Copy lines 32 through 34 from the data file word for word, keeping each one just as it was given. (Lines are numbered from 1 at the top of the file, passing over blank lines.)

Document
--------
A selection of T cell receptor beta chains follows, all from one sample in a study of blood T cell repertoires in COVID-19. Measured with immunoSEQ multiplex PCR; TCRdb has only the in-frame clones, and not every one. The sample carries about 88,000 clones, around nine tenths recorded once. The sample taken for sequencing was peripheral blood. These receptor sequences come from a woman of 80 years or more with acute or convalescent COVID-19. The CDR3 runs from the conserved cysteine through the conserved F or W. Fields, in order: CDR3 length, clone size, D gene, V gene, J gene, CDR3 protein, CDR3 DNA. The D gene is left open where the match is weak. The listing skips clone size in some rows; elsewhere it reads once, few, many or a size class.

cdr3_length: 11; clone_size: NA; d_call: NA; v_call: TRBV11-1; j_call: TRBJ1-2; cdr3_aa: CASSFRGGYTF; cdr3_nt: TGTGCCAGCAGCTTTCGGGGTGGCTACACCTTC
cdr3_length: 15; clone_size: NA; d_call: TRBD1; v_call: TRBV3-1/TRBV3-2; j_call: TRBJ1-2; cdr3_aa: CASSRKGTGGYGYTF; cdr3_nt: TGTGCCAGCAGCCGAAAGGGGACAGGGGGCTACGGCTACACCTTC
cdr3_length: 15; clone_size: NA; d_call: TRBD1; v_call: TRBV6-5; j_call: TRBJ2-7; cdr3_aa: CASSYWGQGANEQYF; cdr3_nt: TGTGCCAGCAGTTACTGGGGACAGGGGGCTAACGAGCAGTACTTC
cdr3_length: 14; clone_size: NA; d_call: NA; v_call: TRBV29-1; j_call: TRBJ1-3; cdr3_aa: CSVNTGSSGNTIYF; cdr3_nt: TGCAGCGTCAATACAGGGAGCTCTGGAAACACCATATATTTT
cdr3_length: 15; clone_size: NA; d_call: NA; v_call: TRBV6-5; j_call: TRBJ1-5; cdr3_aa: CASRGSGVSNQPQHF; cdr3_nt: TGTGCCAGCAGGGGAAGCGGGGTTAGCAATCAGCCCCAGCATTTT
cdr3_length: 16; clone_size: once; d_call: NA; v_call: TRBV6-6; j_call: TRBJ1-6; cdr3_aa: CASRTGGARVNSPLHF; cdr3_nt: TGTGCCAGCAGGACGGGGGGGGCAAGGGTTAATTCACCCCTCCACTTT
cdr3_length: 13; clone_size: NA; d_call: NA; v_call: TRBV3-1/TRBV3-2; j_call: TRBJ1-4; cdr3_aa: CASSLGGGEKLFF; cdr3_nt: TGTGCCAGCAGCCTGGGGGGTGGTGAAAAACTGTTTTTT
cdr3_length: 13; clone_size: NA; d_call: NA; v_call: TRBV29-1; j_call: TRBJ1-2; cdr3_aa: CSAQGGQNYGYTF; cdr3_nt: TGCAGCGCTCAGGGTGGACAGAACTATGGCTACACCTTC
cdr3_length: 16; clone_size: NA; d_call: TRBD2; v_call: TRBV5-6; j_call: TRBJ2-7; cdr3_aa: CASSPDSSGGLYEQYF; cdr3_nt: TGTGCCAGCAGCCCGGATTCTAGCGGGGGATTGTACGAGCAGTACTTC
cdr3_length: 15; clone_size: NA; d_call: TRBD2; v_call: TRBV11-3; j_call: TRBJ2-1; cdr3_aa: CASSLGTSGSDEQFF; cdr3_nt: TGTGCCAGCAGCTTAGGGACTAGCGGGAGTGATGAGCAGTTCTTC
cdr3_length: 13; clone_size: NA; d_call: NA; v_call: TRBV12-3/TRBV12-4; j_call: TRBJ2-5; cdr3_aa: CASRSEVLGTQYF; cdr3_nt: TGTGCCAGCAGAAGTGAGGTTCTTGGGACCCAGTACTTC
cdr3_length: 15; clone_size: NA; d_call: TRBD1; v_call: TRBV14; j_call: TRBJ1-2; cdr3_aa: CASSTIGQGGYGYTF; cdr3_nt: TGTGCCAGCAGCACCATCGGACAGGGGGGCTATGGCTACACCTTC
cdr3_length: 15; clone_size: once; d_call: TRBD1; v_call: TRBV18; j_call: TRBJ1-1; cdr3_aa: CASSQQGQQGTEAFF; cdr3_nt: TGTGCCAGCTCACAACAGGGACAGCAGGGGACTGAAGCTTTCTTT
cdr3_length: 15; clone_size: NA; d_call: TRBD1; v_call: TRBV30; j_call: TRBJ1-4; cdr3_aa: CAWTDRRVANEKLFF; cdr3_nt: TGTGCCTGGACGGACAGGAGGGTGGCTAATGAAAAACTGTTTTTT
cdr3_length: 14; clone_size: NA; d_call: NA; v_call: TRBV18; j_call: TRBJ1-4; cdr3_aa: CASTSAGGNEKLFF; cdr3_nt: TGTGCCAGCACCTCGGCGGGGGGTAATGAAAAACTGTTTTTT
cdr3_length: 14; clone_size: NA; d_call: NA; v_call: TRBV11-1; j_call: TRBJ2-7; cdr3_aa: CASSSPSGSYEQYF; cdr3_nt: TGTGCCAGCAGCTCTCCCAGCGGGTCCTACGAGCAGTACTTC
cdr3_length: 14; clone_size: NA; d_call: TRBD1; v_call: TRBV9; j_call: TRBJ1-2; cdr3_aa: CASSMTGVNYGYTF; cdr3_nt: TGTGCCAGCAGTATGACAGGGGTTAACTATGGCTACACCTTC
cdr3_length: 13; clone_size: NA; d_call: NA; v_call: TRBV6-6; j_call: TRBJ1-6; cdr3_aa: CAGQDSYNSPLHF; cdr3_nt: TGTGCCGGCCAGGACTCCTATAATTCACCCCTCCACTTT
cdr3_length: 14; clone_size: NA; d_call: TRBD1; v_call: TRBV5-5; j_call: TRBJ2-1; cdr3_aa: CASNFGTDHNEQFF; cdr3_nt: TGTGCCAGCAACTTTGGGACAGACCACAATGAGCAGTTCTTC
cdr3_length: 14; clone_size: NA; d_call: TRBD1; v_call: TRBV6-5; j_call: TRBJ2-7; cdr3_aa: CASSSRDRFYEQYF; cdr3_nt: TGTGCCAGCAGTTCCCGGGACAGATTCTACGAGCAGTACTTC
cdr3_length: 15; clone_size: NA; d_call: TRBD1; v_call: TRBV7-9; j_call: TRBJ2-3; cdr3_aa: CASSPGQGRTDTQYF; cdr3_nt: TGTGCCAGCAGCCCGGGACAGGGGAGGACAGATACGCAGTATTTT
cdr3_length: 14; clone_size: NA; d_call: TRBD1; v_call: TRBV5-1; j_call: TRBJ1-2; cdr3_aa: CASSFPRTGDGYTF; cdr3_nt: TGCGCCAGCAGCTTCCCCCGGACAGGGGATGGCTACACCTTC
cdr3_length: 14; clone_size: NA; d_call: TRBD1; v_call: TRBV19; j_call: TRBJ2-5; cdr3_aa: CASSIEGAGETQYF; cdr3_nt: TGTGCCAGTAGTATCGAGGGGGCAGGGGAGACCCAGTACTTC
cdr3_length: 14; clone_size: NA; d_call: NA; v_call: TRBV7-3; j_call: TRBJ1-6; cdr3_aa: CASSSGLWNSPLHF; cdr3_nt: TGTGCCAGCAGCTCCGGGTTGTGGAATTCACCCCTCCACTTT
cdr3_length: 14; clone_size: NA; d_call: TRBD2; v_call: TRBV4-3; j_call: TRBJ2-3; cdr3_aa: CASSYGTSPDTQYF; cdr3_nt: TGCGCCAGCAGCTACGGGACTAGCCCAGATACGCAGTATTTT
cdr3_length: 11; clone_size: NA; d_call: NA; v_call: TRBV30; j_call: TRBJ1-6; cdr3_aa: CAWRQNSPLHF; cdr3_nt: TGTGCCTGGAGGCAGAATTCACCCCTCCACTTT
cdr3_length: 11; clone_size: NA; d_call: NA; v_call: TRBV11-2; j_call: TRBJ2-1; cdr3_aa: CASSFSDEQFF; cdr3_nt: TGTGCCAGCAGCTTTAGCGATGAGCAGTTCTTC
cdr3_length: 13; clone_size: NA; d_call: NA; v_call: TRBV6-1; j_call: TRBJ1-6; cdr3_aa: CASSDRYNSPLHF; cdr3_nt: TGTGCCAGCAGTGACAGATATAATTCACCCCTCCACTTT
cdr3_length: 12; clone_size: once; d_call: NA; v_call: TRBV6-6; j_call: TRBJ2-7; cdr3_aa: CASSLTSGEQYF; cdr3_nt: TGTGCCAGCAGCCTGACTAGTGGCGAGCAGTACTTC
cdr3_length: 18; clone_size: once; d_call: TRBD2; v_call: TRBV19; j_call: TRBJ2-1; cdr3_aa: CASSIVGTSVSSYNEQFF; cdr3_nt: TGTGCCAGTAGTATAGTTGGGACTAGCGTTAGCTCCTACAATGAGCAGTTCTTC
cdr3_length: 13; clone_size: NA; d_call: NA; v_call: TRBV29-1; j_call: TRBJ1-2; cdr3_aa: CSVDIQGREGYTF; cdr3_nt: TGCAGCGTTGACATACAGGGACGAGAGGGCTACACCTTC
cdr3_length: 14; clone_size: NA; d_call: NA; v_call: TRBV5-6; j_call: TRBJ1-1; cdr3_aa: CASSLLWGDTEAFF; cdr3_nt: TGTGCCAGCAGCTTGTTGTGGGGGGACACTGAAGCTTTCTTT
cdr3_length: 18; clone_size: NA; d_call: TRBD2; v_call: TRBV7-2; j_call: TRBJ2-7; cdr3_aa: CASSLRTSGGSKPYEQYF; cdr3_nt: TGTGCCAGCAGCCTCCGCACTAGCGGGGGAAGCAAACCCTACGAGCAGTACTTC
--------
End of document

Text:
cdr3_length: 13; clone_size: NA; d_call: NA; v_call: TRBV29-1; j_call: TRBJ1-2; cdr3_aa: CSVDIQGREGYTF; cdr3_nt: TGCAGCGTTGACATACAGGGACGAGAGGGCTACACCTTC
cdr3_length: 14; clone_size: NA; d_call: NA; v_call: TRBV5-6; j_call: TRBJ1-1; cdr3_aa: CASSLLWGDTEAFF; cdr3_nt: TGTGCCAGCAGCTTGTTGTGGGGGGACACTGAAGCTTTCTTT
cdr3_length: 18; clone_size: NA; d_call: TRBD2; v_call: TRBV7-2; j_call: TRBJ2-7; cdr3_aa: CASSLRTSGGSKPYEQYF; cdr3_nt: TGTGCCAGCAGCCTCCGCACTAGCGGGGGAAGCAAACCCTACGAGCAGTACTTC